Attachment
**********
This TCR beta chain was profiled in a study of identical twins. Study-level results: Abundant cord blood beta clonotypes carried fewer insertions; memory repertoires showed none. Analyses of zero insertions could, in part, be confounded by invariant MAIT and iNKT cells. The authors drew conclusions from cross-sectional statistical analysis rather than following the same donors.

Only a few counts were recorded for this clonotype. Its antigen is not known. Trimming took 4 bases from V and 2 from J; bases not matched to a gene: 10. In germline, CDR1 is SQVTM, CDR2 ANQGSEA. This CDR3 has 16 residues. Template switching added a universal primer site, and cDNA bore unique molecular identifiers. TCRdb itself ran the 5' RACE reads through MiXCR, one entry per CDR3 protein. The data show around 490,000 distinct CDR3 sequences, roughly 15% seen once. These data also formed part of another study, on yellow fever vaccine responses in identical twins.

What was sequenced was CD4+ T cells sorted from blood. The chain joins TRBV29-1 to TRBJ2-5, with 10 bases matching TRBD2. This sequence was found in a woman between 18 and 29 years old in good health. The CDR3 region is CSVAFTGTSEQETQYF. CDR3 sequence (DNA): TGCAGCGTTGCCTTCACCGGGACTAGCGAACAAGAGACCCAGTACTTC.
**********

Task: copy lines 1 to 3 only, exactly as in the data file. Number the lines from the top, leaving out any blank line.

This TCR beta chain was profiled in a study of identical twins. Study-level results: Abundant cord blood beta clonotypes carried fewer insertions; memory repertoires showed none. Analyses of zero insertions could, in part, be confounded by invariant MAIT and iNKT cells. The authors drew conclusions from cross-sectional statistical analysis rather than following the same donors.

Only a few counts were recorded for this clonotype. Its antigen is not known. Trimming took 4 bases from V and 2 from J; bases not matched to a gene: 10. In germline, CDR1 is SQVTM, CDR2 ANQGSEA. This CDR3 has 16 residues. Template switching added a universal primer site, and cDNA bore unique molecular identifiers. TCRdb itself ran the 5' RACE reads through MiXCR, one entry per CDR3 protein. The data show around 490,000 distinct CDR3 sequences, roughly 15% seen once. These data also formed part of another study, on yellow fever vaccine responses in identical twins.

What was sequenced was CD4+ T cells sorted from blood. The chain joins TRBV29-1 to TRBJ2-5, with 10 bases matching TRBD2. This sequence was found in a woman between 18 and 29 years old in good health. The CDR3 region is CSVAFTGTSEQETQYF. CDR3 sequence (DNA): TGCAGCGTTGCCTTCACCGGGACTAGCGAACAAGAGACCCAGTACTTC.